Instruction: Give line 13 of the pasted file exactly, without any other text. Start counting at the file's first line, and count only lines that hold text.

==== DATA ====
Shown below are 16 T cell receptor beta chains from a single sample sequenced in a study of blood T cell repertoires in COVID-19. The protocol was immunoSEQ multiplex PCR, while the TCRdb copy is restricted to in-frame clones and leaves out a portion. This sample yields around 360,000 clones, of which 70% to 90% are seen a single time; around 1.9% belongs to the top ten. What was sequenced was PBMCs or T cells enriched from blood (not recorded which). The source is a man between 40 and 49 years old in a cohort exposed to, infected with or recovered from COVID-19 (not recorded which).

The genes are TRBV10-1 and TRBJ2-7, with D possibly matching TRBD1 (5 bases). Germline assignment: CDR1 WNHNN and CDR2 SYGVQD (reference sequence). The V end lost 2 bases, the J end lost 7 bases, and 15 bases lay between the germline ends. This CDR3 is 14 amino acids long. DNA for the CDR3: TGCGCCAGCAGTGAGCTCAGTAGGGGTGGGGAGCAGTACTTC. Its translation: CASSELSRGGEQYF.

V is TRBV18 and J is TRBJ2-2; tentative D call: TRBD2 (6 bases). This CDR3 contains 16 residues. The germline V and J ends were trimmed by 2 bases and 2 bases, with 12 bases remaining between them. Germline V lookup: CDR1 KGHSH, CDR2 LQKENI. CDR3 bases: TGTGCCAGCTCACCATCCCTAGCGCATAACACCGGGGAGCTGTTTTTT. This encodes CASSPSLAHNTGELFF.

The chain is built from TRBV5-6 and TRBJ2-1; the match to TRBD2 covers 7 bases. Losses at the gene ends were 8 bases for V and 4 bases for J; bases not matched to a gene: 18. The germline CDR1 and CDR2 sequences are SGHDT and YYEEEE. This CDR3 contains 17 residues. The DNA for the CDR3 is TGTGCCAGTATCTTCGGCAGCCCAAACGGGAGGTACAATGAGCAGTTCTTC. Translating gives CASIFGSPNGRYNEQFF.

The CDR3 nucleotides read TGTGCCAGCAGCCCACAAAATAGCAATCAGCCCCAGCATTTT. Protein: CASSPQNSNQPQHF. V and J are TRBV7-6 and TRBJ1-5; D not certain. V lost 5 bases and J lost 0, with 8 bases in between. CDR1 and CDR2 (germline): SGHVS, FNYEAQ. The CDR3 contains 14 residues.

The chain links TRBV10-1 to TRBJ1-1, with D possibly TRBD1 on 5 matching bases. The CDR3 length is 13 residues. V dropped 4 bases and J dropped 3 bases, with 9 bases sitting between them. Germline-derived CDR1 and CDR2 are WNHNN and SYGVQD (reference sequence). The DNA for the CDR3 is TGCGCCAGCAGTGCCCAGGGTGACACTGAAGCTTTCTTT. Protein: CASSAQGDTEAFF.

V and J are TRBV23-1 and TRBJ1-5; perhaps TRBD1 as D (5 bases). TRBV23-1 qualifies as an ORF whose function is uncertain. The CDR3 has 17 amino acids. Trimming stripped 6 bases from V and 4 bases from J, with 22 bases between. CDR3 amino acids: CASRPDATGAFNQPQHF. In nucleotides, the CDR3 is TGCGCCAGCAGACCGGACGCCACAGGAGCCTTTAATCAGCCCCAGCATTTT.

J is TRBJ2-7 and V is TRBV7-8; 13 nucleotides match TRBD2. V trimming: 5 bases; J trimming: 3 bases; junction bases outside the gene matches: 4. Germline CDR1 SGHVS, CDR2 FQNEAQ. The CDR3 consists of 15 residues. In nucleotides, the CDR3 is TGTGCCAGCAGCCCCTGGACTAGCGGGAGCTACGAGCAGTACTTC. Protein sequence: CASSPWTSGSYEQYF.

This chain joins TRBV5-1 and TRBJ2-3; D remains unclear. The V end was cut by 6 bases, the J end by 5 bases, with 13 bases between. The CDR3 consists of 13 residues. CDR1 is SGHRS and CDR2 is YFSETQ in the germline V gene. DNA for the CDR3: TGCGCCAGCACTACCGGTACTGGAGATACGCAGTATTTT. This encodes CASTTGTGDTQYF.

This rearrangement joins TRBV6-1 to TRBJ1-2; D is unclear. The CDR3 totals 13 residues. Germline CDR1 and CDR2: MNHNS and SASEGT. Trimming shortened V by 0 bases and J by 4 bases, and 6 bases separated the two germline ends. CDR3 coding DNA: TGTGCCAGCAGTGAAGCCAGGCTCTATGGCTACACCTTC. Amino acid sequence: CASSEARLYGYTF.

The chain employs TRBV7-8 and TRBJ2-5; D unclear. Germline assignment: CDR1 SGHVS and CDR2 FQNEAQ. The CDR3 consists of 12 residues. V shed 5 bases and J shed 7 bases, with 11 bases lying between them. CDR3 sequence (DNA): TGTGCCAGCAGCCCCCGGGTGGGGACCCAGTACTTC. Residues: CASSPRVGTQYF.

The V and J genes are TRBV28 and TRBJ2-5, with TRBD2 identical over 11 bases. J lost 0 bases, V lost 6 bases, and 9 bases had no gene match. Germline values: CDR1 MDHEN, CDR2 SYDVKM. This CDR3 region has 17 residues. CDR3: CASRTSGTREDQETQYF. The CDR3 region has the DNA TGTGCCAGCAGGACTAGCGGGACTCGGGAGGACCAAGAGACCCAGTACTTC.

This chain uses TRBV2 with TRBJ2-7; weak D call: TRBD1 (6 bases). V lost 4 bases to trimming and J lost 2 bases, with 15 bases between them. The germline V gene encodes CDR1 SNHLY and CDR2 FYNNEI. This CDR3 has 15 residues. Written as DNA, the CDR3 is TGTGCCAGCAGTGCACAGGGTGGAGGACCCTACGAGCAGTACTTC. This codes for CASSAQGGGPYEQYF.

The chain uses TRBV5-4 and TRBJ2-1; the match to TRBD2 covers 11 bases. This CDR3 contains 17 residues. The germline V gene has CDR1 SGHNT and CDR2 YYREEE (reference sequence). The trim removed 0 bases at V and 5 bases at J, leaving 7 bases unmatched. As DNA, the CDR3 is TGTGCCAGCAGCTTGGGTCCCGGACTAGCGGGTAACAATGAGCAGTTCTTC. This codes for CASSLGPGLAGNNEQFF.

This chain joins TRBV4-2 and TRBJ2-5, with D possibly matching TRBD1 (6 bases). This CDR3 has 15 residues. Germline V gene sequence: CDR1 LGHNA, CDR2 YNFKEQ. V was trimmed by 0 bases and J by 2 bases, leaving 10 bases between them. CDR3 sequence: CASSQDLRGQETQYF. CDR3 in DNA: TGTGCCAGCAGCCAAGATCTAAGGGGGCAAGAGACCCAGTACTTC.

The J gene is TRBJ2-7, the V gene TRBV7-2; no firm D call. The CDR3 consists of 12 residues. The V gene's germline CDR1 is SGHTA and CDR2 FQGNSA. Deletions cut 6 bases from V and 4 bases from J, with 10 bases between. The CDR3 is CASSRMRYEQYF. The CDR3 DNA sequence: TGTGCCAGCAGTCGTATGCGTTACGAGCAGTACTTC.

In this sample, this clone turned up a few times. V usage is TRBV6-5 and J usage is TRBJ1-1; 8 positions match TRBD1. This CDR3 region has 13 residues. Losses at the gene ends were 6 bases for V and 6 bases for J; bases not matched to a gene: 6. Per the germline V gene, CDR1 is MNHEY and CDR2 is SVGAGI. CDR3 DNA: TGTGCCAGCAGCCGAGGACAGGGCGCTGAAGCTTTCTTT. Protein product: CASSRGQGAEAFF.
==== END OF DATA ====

This chain uses TRBV2 with TRBJ2-7; weak D call: TRBD1 (6 bases). V lost 4 bases to trimming and J lost 2 bases, with 15 bases between them. The germline V gene encodes CDR1 SNHLY and CDR2 FYNNEI. This CDR3 has 15 residues. Written as DNA, the CDR3 is TGTGCCAGCAGTGCACAGGGTGGAGGACCCTACGAGCAGTACTTC. This codes for CASSAQGGGPYEQYF.